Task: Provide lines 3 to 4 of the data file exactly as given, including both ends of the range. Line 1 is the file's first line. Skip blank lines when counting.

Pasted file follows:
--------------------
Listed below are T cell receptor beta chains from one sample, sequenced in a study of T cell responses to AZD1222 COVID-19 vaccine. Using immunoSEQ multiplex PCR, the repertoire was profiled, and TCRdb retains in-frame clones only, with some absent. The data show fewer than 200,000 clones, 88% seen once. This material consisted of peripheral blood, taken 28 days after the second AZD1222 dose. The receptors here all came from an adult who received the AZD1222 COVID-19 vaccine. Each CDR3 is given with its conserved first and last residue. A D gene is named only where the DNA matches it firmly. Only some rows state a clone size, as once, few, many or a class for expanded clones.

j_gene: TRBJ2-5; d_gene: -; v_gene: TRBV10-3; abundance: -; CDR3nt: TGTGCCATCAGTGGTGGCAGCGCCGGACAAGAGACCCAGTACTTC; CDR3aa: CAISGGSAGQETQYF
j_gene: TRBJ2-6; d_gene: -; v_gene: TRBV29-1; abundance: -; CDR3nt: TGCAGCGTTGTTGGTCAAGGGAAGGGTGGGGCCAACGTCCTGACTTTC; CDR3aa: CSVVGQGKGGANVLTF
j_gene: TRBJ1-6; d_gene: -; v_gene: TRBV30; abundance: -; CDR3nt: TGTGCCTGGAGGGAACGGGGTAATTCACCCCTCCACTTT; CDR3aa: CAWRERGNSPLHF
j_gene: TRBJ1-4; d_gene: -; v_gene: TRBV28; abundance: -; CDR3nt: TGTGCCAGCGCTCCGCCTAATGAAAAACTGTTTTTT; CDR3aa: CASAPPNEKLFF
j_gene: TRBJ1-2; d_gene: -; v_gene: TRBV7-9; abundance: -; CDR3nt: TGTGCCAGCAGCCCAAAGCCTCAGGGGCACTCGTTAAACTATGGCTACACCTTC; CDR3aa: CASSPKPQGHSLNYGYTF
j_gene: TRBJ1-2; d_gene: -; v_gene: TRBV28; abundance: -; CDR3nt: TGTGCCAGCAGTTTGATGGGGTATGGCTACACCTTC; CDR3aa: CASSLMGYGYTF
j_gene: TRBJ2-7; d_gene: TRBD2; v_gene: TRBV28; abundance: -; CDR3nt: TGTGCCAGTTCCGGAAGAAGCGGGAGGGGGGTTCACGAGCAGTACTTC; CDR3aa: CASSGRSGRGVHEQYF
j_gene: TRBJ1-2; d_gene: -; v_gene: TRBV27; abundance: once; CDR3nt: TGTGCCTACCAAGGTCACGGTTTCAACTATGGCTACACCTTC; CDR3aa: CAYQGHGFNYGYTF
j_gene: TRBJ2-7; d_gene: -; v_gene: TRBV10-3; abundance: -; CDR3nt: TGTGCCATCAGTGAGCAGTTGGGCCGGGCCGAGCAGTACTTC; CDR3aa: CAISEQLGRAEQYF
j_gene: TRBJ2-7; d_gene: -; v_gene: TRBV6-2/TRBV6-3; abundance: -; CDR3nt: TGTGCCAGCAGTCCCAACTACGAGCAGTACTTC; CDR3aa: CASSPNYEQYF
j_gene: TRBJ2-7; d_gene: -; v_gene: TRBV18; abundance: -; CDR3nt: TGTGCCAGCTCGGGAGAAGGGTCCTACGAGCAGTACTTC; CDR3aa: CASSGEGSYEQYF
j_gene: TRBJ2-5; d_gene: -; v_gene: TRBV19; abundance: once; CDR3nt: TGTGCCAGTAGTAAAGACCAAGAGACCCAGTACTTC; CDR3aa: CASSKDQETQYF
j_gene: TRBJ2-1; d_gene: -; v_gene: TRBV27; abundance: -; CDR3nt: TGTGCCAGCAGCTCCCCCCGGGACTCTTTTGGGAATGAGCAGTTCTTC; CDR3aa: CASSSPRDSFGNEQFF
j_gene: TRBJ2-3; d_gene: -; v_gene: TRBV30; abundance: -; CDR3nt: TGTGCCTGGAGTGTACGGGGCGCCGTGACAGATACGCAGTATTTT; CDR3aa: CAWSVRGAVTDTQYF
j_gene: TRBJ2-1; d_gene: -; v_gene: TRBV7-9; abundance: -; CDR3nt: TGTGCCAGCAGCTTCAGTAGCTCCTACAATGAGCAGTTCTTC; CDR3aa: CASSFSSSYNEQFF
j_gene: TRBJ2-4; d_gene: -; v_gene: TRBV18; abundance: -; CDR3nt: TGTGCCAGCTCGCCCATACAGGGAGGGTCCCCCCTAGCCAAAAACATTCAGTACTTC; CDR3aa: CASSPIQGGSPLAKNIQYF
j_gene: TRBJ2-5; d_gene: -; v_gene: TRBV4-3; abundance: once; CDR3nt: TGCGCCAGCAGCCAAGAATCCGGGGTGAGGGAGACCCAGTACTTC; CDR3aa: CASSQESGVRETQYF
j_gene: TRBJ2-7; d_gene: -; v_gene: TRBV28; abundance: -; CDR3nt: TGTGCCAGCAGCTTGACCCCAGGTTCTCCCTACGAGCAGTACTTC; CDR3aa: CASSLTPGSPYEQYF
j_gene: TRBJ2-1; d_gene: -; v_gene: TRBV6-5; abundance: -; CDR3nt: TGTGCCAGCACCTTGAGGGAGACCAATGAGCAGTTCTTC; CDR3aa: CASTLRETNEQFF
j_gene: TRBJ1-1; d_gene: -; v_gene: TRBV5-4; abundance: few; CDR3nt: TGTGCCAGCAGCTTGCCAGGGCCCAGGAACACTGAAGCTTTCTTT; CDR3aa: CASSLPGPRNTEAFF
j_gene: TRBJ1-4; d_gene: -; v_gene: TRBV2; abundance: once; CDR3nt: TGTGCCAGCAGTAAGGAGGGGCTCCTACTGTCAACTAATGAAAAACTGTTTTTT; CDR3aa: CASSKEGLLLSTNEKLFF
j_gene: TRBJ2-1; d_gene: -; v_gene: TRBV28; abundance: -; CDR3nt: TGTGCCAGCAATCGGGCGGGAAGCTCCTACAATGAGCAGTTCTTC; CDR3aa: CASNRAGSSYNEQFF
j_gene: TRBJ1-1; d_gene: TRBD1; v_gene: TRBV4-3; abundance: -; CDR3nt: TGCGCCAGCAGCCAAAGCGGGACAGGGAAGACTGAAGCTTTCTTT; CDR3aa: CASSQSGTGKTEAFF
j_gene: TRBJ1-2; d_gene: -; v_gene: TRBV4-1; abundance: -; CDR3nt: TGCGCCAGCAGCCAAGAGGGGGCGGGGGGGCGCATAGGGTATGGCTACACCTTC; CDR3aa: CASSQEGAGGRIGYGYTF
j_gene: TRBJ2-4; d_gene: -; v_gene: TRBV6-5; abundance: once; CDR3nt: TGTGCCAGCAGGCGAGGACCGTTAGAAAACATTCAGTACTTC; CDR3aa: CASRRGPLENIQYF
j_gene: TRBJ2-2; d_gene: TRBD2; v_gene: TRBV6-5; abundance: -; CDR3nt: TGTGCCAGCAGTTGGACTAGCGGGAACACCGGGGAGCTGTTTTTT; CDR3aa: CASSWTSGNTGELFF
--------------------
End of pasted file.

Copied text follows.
j_gene: TRBJ2-6; d_gene: -; v_gene: TRBV29-1; abundance: -; CDR3nt: TGCAGCGTTGTTGGTCAAGGGAAGGGTGGGGCCAACGTCCTGACTTTC; CDR3aa: CSVVGQGKGGANVLTF
j_gene: TRBJ1-6; d_gene: -; v_gene: TRBV30; abundance: -; CDR3nt: TGTGCCTGGAGGGAACGGGGTAATTCACCCCTCCACTTT; CDR3aa: CAWRERGNSPLHF